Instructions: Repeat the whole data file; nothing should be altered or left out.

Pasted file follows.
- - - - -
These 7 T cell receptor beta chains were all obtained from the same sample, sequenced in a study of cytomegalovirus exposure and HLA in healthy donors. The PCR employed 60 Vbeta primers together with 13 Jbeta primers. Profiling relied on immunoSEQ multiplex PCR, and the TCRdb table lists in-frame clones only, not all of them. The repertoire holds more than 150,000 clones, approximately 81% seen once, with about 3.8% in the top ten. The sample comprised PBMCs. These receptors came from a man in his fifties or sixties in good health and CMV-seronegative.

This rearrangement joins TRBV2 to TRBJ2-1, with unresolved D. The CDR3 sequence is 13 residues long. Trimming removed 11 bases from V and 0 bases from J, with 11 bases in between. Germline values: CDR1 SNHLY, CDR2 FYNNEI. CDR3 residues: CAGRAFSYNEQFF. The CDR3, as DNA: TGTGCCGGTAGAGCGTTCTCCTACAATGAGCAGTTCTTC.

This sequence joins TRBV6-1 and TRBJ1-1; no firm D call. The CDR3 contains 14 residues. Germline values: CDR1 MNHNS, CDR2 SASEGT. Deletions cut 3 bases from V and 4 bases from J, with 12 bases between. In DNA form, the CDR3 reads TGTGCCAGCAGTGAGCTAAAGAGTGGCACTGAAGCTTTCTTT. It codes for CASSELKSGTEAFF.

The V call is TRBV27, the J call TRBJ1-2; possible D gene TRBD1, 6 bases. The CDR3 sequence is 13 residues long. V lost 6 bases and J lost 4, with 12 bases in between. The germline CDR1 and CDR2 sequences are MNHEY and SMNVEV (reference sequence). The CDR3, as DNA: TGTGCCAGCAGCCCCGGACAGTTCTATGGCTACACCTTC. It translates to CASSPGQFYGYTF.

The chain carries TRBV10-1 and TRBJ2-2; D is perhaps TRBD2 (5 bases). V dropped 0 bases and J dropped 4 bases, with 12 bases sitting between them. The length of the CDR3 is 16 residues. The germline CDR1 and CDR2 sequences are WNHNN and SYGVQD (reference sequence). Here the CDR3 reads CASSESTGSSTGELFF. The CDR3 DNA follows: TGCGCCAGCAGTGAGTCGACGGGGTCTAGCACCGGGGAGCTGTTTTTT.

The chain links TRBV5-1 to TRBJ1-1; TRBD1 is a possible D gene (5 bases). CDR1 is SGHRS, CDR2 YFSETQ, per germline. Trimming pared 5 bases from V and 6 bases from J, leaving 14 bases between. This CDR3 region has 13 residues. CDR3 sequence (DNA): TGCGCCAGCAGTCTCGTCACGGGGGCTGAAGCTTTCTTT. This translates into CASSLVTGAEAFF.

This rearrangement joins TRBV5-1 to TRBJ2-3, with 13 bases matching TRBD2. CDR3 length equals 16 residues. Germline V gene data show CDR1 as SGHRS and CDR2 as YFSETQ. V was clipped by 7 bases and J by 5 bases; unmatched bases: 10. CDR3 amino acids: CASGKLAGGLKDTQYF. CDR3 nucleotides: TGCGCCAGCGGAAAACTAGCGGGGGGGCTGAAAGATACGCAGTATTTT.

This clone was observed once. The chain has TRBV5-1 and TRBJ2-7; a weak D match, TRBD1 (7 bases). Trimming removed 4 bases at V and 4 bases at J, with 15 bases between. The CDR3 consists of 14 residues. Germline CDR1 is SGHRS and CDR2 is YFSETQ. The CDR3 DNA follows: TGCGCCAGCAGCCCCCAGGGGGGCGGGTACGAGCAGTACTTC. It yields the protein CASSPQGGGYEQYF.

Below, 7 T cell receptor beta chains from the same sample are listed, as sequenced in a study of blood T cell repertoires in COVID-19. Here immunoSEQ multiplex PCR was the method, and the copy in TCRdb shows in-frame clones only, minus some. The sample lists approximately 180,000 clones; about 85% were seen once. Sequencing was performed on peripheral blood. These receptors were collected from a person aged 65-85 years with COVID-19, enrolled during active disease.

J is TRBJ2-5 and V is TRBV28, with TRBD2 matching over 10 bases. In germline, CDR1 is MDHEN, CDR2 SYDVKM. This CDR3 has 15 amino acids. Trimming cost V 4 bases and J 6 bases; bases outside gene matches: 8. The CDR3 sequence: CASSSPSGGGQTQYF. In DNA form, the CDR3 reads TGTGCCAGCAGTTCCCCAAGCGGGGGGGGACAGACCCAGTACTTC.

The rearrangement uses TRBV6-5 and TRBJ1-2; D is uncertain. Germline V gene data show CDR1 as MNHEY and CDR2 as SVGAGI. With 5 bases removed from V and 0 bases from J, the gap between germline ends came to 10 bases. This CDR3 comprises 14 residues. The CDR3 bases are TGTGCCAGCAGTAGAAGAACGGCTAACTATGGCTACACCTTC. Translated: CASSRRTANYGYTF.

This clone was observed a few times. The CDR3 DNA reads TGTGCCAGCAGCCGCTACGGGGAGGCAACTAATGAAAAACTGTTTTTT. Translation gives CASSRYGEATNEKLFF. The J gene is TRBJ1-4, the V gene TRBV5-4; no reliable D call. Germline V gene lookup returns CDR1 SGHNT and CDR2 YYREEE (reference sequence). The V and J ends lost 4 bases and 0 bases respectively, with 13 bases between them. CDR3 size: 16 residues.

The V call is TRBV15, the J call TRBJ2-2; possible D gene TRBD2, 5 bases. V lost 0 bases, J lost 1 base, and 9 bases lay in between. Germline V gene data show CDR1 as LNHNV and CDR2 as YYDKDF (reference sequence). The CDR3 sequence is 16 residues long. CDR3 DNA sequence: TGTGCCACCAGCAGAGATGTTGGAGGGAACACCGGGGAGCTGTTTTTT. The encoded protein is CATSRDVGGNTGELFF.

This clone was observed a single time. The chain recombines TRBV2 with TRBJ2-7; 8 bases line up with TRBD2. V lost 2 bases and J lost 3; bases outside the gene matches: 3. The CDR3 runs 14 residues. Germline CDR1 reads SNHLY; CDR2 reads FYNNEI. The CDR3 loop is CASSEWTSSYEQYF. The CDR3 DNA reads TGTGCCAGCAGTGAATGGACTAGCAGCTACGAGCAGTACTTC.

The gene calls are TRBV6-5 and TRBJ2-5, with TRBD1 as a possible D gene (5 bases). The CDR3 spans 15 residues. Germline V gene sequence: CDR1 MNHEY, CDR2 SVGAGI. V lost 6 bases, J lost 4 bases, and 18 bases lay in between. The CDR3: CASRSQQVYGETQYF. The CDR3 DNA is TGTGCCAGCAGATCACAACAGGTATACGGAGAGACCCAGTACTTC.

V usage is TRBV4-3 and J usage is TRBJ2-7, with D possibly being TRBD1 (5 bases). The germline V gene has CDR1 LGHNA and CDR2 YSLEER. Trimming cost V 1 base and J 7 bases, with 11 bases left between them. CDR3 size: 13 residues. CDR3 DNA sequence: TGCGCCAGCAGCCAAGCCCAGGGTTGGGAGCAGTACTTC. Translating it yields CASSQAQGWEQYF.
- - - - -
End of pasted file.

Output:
These 7 T cell receptor beta chains were all obtained from the same sample, sequenced in a study of cytomegalovirus exposure and HLA in healthy donors. The PCR employed 60 Vbeta primers together with 13 Jbeta primers. Profiling relied on immunoSEQ multiplex PCR, and the TCRdb table lists in-frame clones only, not all of them. The repertoire holds more than 150,000 clones, approximately 81% seen once, with about 3.8% in the top ten. The sample comprised PBMCs. These receptors came from a man in his fifties or sixties in good health and CMV-seronegative.

This rearrangement joins TRBV2 to TRBJ2-1, with unresolved D. The CDR3 sequence is 13 residues long. Trimming removed 11 bases from V and 0 bases from J, with 11 bases in between. Germline values: CDR1 SNHLY, CDR2 FYNNEI. CDR3 residues: CAGRAFSYNEQFF. The CDR3, as DNA: TGTGCCGGTAGAGCGTTCTCCTACAATGAGCAGTTCTTC.

This sequence joins TRBV6-1 and TRBJ1-1; no firm D call. The CDR3 contains 14 residues. Germline values: CDR1 MNHNS, CDR2 SASEGT. Deletions cut 3 bases from V and 4 bases from J, with 12 bases between. In DNA form, the CDR3 reads TGTGCCAGCAGTGAGCTAAAGAGTGGCACTGAAGCTTTCTTT. It codes for CASSELKSGTEAFF.

The V call is TRBV27, the J call TRBJ1-2; possible D gene TRBD1, 6 bases. The CDR3 sequence is 13 residues long. V lost 6 bases and J lost 4, with 12 bases in between. The germline CDR1 and CDR2 sequences are MNHEY and SMNVEV (reference sequence). The CDR3, as DNA: TGTGCCAGCAGCCCCGGACAGTTCTATGGCTACACCTTC. It translates to CASSPGQFYGYTF.

The chain carries TRBV10-1 and TRBJ2-2; D is perhaps TRBD2 (5 bases). V dropped 0 bases and J dropped 4 bases, with 12 bases sitting between them. The length of the CDR3 is 16 residues. The germline CDR1 and CDR2 sequences are WNHNN and SYGVQD (reference sequence). Here the CDR3 reads CASSESTGSSTGELFF. The CDR3 DNA follows: TGCGCCAGCAGTGAGTCGACGGGGTCTAGCACCGGGGAGCTGTTTTTT.

The chain links TRBV5-1 to TRBJ1-1; TRBD1 is a possible D gene (5 bases). CDR1 is SGHRS, CDR2 YFSETQ, per germline. Trimming pared 5 bases from V and 6 bases from J, leaving 14 bases between. This CDR3 region has 13 residues. CDR3 sequence (DNA): TGCGCCAGCAGTCTCGTCACGGGGGCTGAAGCTTTCTTT. This translates into CASSLVTGAEAFF.

This rearrangement joins TRBV5-1 to TRBJ2-3, with 13 bases matching TRBD2. CDR3 length equals 16 residues. Germline V gene data show CDR1 as SGHRS and CDR2 as YFSETQ. V was clipped by 7 bases and J by 5 bases; unmatched bases: 10. CDR3 amino acids: CASGKLAGGLKDTQYF. CDR3 nucleotides: TGCGCCAGCGGAAAACTAGCGGGGGGGCTGAAAGATACGCAGTATTTT.

This clone was observed once. The chain has TRBV5-1 and TRBJ2-7; a weak D match, TRBD1 (7 bases). Trimming removed 4 bases at V and 4 bases at J, with 15 bases between. The CDR3 consists of 14 residues. Germline CDR1 is SGHRS and CDR2 is YFSETQ. The CDR3 DNA follows: TGCGCCAGCAGCCCCCAGGGGGGCGGGTACGAGCAGTACTTC. It yields the protein CASSPQGGGYEQYF.

Below, 7 T cell receptor beta chains from the same sample are listed, as sequenced in a study of blood T cell repertoires in COVID-19. Here immunoSEQ multiplex PCR was the method, and the copy in TCRdb shows in-frame clones only, minus some. The sample lists approximately 180,000 clones; about 85% were seen once. Sequencing was performed on peripheral blood. These receptors were collected from a person aged 65-85 years with COVID-19, enrolled during active disease.

J is TRBJ2-5 and V is TRBV28, with TRBD2 matching over 10 bases. In germline, CDR1 is MDHEN, CDR2 SYDVKM. This CDR3 has 15 amino acids. Trimming cost V 4 bases and J 6 bases; bases outside gene matches: 8. The CDR3 sequence: CASSSPSGGGQTQYF. In DNA form, the CDR3 reads TGTGCCAGCAGTTCCCCAAGCGGGGGGGGACAGACCCAGTACTTC.

The rearrangement uses TRBV6-5 and TRBJ1-2; D is uncertain. Germline V gene data show CDR1 as MNHEY and CDR2 as SVGAGI. With 5 bases removed from V and 0 bases from J, the gap between germline ends came to 10 bases. This CDR3 comprises 14 residues. The CDR3 bases are TGTGCCAGCAGTAGAAGAACGGCTAACTATGGCTACACCTTC. Translated: CASSRRTANYGYTF.

This clone was observed a few times. The CDR3 DNA reads TGTGCCAGCAGCCGCTACGGGGAGGCAACTAATGAAAAACTGTTTTTT. Translation gives CASSRYGEATNEKLFF. The J gene is TRBJ1-4, the V gene TRBV5-4; no reliable D call. Germline V gene lookup returns CDR1 SGHNT and CDR2 YYREEE (reference sequence). The V and J ends lost 4 bases and 0 bases respectively, with 13 bases between them. CDR3 size: 16 residues.

The V call is TRBV15, the J call TRBJ2-2; possible D gene TRBD2, 5 bases. V lost 0 bases, J lost 1 base, and 9 bases lay in between. Germline V gene data show CDR1 as LNHNV and CDR2 as YYDKDF (reference sequence). The CDR3 sequence is 16 residues long. CDR3 DNA sequence: TGTGCCACCAGCAGAGATGTTGGAGGGAACACCGGGGAGCTGTTTTTT. The encoded protein is CATSRDVGGNTGELFF.

This clone was observed a single time. The chain recombines TRBV2 with TRBJ2-7; 8 bases line up with TRBD2. V lost 2 bases and J lost 3; bases outside the gene matches: 3. The CDR3 runs 14 residues. Germline CDR1 reads SNHLY; CDR2 reads FYNNEI. The CDR3 loop is CASSEWTSSYEQYF. The CDR3 DNA reads TGTGCCAGCAGTGAATGGACTAGCAGCTACGAGCAGTACTTC.

The gene calls are TRBV6-5 and TRBJ2-5, with TRBD1 as a possible D gene (5 bases). The CDR3 spans 15 residues. Germline V gene sequence: CDR1 MNHEY, CDR2 SVGAGI. V lost 6 bases, J lost 4 bases, and 18 bases lay in between. The CDR3: CASRSQQVYGETQYF. The CDR3 DNA is TGTGCCAGCAGATCACAACAGGTATACGGAGAGACCCAGTACTTC.

V usage is TRBV4-3 and J usage is TRBJ2-7, with D possibly being TRBD1 (5 bases). The germline V gene has CDR1 LGHNA and CDR2 YSLEER. Trimming cost V 1 base and J 7 bases, with 11 bases left between them. CDR3 size: 13 residues. CDR3 DNA sequence: TGCGCCAGCAGCCAAGCCCAGGGTTGGGAGCAGTACTTC. Translating it yields CASSQAQGWEQYF.